After the revelry of December, January always shows up with austerity. People make promises to get more healthy or to take hold of their budgets or to institute any number of changes to one’s life to ostensibly be “better.” But habits in personal improvement take time to form, and what seems like a good idea on January 1st by January 20th seems like a pipe dream. This year, I made no resolutions of austerity. This year, I’m embracing abundance in creativity and experience.
It’s a different approach. We are used to starting new years with denying ourselves what we want, but I feel last year was austere enough, especially when it came to creativity. As you know, I had a huge bout of writer’s block and depression which made writing so difficult. I can’t say that I’m over it—just because the calendar turns over doesn’t mean we turn over too—but I’m trying to be open to creativity and new experiences in a way that maybe I wasn’t so before.
What does that actually mean? It means cultivating my poor stagnating heart, plucking off the dead leaves and twigs to allow new growth to happen. It means letting go of negative self-talk (or trying to), and setting some realistic goals about writing. It means living with wonder and courting coincidence and making time to be a creative person. It means going back to making Friday a day designed solely for writing and reading, and foregoing meetings and interruptions as much as possible. And it means to relearn myself as a creative being—something I’ve not been in a long time.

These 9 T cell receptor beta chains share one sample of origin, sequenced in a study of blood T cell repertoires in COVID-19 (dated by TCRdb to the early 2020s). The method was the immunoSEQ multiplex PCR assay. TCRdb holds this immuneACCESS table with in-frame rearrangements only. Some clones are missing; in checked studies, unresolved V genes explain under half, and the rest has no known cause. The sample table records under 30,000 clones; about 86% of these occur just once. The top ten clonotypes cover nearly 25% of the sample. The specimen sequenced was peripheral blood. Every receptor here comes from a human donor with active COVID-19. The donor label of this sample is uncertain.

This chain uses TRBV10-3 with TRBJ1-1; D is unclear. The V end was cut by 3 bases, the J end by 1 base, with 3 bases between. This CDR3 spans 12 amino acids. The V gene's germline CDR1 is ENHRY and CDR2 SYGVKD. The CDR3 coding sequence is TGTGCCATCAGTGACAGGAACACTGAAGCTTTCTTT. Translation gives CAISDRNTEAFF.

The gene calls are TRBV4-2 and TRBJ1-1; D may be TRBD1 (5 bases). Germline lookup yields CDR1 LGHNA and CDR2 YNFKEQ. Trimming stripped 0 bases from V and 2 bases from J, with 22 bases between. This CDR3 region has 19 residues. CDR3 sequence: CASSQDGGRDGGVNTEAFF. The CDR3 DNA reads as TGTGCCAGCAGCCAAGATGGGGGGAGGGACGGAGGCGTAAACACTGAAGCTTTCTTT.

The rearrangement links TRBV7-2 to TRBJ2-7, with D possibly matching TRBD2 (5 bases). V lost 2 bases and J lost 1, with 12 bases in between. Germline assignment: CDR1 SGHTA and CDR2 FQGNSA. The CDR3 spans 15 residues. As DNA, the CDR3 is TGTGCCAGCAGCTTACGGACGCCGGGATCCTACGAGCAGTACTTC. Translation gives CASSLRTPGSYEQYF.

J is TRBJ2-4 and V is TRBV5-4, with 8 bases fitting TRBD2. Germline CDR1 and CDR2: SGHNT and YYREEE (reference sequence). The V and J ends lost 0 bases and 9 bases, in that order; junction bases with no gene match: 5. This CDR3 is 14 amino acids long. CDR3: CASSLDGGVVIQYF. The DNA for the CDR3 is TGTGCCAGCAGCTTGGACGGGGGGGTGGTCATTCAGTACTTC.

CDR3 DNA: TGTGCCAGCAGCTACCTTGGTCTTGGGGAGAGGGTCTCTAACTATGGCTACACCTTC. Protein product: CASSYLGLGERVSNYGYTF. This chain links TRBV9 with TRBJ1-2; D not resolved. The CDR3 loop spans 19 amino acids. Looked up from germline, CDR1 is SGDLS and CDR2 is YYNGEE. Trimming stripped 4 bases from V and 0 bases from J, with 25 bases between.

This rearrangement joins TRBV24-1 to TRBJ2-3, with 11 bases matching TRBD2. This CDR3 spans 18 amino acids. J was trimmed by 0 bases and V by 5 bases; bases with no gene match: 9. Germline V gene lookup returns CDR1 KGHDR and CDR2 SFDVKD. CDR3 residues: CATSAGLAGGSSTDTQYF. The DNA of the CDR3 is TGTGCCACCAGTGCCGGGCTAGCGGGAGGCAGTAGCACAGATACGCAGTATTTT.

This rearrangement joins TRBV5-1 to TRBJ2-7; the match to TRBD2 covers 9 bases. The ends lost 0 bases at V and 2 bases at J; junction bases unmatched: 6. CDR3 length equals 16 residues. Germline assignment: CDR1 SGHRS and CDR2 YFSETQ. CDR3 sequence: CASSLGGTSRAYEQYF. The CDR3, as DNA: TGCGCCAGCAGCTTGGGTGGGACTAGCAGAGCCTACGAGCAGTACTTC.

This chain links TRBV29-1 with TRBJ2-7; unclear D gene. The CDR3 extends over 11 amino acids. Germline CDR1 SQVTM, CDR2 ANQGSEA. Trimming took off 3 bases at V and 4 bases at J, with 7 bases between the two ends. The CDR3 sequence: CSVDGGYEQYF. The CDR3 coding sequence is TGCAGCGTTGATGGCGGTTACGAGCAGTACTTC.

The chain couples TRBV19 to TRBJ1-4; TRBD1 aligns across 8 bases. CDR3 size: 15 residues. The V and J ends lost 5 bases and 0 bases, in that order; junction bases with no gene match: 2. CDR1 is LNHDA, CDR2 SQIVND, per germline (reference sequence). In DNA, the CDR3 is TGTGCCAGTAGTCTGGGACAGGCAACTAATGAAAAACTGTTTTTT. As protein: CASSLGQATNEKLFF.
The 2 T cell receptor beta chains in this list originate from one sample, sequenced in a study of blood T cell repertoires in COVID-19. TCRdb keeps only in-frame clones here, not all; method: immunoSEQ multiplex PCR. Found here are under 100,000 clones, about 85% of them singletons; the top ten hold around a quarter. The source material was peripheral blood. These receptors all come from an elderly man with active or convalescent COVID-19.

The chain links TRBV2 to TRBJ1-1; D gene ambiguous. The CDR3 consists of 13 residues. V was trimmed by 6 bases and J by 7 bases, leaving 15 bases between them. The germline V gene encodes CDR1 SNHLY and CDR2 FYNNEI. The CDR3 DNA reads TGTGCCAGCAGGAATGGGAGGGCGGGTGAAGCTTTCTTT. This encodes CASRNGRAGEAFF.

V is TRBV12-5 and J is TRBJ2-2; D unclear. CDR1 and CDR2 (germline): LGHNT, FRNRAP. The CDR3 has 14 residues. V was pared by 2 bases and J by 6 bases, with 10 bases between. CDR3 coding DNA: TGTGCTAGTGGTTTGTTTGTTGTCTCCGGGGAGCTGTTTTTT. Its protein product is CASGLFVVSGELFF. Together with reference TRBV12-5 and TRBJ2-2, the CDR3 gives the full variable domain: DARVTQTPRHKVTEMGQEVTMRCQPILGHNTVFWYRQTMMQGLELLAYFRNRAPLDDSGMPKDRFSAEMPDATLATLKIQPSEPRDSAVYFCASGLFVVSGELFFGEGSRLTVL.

That all sounds like a lot, doesn’t it? It does to me too. And I know it requires giving myself permission to be creative. I think last year I let the fear of “forgetting how to write poems” become so much a part of me that I did, actually, forget how to write them. How can that be? you ask. Well, to be a writer, you have to be willing to fail. A lot. And I think I let that fear rob me of any joy I could take in poetry. So anytime I sat down to write a poem, all I could think of is how bad what I would write would be, so I just stopped writing.
I also plan to read more poetry this year—I sloughed off last year—and to try new forms. Most of the poetry I read last year was Atlanta Review submissions, and that’s not the same thing as reading whole, curated collections with literary arcs and motifs. It’s good practice to be exposed to new poetry but a lot of the submissions are raw and not fully developed yet, whereas whole books of poetry are more thematically driven, vibrant, and polished. They speak as a collection.
I think I sort of forgot that. Hence, more poetry reading in store for me.
Maybe this smacks too much of “resolution”—and we know what happens to most of those—but I think in my case I’m just going to try and see what happens when my approach to writing is different. I’ll let you know how it’s going. 😊